• As we look ahead, global economic growth looks durable with some particularly encouraging signs of stabilization and recovery in the energy and industrial sectors. Domestically, factors like individual and corporate tax reform is a meaningful positive for the economy which, along with less regulatory oversight and a generally more businessfriendly political climate are supportive for the growth outlook.
  • However, the uncertainties around political policies and economic growth are stubbornly persistent as evidenced by the recent rhetoric over trade disputes. In addition, the valuation of asset markets gives us some pause. We continue to believe global growth will improve as readily available access to credit and improving confidence readings translate into higher spending; growing clarity around fiscal, trade and monetary policies inspire confidence in the durability of economic expansion; and the lagged effect of historical stimulus continues to provide a persistent tailwind to growth.
  • We continue to believe global growth will improve as readily available access to credit and improving confidence readings are likely to translate into higher spending; growing clarity around fiscal, trade and monetary policies may inspire confidence in the durability of economic expansion; and the lagged effect of historical stimulus continues to provide a tailwind to growth.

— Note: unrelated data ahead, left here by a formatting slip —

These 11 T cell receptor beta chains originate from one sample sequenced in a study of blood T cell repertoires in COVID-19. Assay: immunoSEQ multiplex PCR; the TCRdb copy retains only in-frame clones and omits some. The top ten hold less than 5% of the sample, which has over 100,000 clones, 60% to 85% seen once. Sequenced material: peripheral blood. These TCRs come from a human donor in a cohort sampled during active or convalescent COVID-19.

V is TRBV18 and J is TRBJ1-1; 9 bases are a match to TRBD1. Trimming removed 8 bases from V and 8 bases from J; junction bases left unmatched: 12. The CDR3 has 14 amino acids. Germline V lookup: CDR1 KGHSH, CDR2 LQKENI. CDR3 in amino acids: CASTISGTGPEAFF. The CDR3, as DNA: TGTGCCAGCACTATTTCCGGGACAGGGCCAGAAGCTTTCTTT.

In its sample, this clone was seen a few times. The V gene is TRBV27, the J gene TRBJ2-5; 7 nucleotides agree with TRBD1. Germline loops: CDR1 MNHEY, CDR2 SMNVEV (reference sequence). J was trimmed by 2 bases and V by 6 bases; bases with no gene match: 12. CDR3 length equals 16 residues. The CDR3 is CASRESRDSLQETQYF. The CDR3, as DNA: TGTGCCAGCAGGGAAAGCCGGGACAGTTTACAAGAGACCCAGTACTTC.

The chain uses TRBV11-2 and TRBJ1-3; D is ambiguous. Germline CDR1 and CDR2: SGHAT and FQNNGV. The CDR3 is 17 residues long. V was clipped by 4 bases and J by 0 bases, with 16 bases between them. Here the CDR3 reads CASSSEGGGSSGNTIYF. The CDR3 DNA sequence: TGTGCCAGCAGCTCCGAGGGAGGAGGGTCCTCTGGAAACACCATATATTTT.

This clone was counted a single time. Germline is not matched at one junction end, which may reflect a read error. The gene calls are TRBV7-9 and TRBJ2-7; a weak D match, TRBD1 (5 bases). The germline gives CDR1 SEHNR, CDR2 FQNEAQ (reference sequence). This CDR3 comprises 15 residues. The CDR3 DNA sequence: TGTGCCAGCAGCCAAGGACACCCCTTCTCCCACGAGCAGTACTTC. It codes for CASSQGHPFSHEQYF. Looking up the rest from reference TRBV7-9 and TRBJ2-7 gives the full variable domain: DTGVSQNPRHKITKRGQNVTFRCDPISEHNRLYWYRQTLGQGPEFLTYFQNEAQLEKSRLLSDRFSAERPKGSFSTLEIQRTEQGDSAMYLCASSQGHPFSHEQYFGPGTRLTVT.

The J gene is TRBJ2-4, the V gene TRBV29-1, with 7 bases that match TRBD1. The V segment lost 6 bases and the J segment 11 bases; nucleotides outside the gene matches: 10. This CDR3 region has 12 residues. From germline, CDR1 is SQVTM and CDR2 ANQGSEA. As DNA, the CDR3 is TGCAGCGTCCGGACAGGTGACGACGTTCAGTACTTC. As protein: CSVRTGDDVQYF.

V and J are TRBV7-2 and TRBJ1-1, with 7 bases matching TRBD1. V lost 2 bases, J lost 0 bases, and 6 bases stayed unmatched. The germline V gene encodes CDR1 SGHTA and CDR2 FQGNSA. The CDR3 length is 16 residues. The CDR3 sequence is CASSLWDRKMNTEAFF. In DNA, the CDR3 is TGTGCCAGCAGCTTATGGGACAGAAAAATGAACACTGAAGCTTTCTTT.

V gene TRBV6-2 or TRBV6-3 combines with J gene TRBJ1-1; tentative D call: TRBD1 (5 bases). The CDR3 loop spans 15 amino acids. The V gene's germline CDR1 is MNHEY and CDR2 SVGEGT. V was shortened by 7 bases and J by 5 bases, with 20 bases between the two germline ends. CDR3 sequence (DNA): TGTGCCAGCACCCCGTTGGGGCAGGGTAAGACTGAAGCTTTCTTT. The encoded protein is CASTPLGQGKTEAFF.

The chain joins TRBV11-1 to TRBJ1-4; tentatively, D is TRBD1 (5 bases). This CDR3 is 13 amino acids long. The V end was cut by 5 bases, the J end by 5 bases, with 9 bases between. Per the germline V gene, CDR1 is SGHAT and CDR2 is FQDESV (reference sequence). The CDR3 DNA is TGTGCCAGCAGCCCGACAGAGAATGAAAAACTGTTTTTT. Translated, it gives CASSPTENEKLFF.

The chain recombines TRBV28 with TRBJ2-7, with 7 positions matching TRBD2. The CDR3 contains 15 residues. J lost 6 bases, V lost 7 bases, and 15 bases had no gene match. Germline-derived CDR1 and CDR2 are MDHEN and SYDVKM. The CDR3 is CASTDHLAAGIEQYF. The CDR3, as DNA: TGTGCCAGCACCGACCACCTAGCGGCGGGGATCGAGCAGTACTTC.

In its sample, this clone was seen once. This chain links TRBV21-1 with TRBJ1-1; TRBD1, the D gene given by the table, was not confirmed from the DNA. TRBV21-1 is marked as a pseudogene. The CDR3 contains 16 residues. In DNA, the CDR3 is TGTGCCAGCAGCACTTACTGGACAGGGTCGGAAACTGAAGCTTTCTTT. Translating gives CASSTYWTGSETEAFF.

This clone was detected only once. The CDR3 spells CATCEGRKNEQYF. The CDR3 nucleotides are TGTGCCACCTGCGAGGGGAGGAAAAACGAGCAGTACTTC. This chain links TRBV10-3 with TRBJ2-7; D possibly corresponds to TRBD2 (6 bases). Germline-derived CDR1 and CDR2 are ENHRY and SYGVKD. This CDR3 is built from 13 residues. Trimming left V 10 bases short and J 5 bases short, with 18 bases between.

• We are closely watching inflation rates and inflation expectations which have been modest and must remain so in order to allow global central banks to pursue a gradual pace of monetary policy normalization through reduced monetary stimulus and higher short-term interest rates. As the domestic economy improves, we expect the U.S. Federal Reserve to raise interest rates at a modest pace and continue the process of winding down its balance sheet.
  • While we continue to monitor macroeconomic forces and trends, we maintain an emphasis on finding high quality, growing companies whose securities are trading at a reasonable valuation with visible catalysts to drive relative outperformance over the next twelve months. This approach has served investors well over time, and our confidence in it has not waned.

The opinions expressed are those of the Fund’s managers and are not meant as investment advice or to predict or project the future performance of any investment product. The opinions are current through March 31, 2018, are subject to change at any time based on market and other current conditions, and no forecasts can be guaranteed. This commentary is being provided as a general source of information and is not intended as a recommendation to purchase, sell, or hold any specific security or to engage in any investment strategy. Investment decisions should always be made based on an investor’s specific objectives, financial needs, risk tolerance and time horizon. Past performance is not a guarantee of future results.